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ASUS RT-N13U SuperSpeed N Wireless Router - Testing

Looking for speed and style? ASUS may have the answer for you with the RT-N13U SuperSpeed N Gigabit Wireless Router.

| Routers & Access Points in Networking | Posted: Dec 30, 2009 12:41 pm
TweakTown Rating: 86%Manufacturer: ASUS

Testing

 

We used PerformanceTest 6.1 by PassMark which you can find out more information about here. It has a handy Advanced Networking section which is perfect for our testing.

 

Doing our best to emulate a real-world performance scenario, I setup a server running Windows 2008 (x64) Server, (2x Xeon Quad Core 3.0 GHz 1333MHz FSB, 4GB DDR2 FB-DIMMS, 2x 146GB SAS drives in RAID 1) and the client PC was an ASUS G51-VX With built-in Intel 802.11n (Intel WiFi Link 5100 AGN) adapter. The results were gathered by sending data from the ASUS notebook to the server at different distances with the built in adapter and a TPLink TL-WN821N. Average transmission speeds were recorded for each.

 


- Connection Speed

 

As with most N Spec routers, there is still a problem when you have a mixed mode network. This happens when you still have B or G spec products in your environment.
The RT-N13U has this as well. If you need to leave B and G enabled your connection speed tends to limit itself to around half the speed or about 75Mbps. This is very annoying for anyone with an N spec adapter. But again, it is a flaw with almost all routers these days, but I do hope they can fix it soon.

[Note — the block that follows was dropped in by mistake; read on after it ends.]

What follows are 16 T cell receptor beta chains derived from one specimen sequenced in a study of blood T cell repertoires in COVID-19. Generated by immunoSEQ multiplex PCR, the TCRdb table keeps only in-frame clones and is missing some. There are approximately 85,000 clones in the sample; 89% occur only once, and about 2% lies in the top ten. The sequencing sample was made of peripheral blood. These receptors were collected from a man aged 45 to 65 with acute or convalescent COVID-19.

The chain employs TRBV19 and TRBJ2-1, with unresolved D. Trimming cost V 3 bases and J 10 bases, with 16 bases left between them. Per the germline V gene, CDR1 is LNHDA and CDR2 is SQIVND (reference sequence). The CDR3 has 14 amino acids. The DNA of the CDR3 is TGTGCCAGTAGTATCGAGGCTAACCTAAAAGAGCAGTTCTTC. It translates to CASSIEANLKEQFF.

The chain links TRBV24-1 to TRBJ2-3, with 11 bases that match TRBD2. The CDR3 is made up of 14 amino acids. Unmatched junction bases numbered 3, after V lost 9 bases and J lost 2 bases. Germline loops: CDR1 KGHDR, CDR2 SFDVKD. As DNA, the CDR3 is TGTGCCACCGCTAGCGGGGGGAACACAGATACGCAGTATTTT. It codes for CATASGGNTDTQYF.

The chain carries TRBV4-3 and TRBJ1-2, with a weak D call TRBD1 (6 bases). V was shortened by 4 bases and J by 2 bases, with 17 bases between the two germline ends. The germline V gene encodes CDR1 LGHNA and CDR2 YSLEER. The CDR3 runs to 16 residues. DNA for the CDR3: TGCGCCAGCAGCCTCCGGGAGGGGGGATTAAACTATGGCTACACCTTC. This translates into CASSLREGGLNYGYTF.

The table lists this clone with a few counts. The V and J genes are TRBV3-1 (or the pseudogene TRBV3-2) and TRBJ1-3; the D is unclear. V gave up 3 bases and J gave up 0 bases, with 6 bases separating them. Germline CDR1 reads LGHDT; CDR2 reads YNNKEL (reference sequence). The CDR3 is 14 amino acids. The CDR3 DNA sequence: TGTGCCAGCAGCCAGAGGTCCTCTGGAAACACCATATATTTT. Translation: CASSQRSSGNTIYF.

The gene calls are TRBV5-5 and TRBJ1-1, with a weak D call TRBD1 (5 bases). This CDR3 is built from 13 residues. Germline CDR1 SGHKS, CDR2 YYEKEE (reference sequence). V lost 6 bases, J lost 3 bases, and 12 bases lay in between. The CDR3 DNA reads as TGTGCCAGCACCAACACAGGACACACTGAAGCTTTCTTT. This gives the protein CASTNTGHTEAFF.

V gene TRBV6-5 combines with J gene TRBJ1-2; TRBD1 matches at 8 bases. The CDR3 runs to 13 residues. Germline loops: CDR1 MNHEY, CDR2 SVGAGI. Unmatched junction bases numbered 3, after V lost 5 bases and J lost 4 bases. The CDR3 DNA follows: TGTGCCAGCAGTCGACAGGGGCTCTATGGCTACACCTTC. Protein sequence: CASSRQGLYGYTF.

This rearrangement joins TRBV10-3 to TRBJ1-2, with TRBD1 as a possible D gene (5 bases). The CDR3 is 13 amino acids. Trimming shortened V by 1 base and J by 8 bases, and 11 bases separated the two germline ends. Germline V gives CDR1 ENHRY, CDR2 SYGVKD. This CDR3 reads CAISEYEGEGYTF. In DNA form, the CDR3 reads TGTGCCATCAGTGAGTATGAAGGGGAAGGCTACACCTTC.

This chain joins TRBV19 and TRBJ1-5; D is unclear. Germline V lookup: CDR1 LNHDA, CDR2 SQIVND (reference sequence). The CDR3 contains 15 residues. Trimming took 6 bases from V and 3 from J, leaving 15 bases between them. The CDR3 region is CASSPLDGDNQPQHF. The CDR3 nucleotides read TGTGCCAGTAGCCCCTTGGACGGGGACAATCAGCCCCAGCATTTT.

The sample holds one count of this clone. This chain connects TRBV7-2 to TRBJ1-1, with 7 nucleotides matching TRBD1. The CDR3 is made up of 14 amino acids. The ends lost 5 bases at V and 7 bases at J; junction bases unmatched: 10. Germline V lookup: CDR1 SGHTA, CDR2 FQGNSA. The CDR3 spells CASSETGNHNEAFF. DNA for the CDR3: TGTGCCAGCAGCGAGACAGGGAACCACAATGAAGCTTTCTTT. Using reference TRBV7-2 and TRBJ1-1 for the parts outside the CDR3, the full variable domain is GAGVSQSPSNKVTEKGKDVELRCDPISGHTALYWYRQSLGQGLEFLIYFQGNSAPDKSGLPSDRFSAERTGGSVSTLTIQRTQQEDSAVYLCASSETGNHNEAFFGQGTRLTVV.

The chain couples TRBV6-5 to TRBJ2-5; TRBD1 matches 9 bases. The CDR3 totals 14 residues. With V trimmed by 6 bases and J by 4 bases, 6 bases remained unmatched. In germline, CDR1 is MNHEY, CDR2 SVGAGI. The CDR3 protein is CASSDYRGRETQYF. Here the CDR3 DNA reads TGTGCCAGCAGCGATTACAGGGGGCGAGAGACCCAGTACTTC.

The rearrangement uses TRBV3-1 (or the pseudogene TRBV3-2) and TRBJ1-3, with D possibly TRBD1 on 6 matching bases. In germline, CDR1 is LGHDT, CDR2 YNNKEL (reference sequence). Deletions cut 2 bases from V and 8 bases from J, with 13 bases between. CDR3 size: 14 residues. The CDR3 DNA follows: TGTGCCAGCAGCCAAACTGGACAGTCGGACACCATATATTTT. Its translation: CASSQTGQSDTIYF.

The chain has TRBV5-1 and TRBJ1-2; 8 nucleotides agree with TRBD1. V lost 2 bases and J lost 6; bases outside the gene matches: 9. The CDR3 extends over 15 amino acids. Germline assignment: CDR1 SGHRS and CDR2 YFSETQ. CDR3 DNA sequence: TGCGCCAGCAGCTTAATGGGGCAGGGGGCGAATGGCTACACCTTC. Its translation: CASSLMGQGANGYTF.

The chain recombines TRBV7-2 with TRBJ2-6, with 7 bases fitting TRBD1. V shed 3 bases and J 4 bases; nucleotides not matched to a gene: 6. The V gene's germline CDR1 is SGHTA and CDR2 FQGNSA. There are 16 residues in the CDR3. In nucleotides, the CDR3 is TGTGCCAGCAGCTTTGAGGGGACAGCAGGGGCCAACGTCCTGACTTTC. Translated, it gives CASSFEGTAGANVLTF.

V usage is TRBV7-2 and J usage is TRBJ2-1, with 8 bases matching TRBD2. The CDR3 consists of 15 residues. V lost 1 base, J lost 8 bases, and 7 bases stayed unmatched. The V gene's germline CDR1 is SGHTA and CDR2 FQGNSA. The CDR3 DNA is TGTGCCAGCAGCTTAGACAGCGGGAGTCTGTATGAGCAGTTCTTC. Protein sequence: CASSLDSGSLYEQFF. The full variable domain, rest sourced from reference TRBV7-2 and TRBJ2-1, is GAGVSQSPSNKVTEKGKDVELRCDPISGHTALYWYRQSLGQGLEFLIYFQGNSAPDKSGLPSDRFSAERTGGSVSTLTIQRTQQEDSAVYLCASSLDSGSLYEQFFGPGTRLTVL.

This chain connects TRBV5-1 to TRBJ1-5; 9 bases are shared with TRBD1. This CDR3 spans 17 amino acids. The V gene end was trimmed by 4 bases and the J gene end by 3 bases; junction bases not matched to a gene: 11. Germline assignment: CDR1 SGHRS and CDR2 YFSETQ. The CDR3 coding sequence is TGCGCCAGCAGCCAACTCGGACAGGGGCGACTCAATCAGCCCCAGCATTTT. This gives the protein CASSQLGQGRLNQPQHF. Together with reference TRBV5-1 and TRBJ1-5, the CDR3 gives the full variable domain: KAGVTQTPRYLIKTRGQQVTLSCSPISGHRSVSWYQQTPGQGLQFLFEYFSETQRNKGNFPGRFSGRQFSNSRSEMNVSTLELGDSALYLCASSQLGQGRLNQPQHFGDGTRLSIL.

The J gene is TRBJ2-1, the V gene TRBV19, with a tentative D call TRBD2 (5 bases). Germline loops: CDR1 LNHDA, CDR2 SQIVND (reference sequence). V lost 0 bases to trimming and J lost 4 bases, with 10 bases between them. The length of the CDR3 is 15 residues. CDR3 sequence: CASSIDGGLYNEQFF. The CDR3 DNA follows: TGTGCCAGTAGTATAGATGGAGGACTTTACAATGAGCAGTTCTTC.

- Bandwidth

 

As usual, to test the speed of the RT-N13U I chose three common working points inside my house. One was in the lab within 10 feet of the routers; the next was in the bedroom roughly 35 feet away and requiring the signal to travel through a wall containing the main house electrical panel and a "wet wall". The last was outside on the back porch, roughly 45 feet from the router. Both the second and third positions were out of the direct line of sight of the router.

 

TweakTown image content/3/0/3081_34.png

 

*signal travelling through wet wall and main house electrical panel

 

The RT-N13U does not do too badly. I do think that the lack of an external antenna (or grouping of antennas) does hurt it when dealing with long ranges and internal wireless cards (which also have small antennas).

 


- Latency

 

Gaming latency is a problem for many. This is even truer as background traffic in the form of YouTube streaming, Netflix and much more clutters up our connection to gaming servers. For the RT-N13U, we wanted to test it with typical background traffic in both open and with EZ-QoS set to prioritize gaming traffic. We connected to the same game server for Counter Strike three times and took the middle "ping" time from each connection type (wired with and without EZ-QoS and Wireless with and without EZ-QoS).

 

TweakTown image content/3/0/3081_35.png

Wired - EZ QoS

TweakTown image content/3/0/3081_36.png

Wired - Without EZ-QoS

TweakTown image content/3/0/3081_37.png

Wireless - EZ QoS

TweakTown image content/3/0/3081_38.png

Wireless - Without EZ-QoS

 

Now look at that; it looks like the EZ-QoS setting for gaming while connected directly did almost nothing. I was surprised (very surprised) to see this happen. I checked using the D-Link DI-655 and received similar results. This makes me think that either the EZ-QoS profiles are not working properly over the wired connection or due to the lack of server load there was no difference noted between the two.

 

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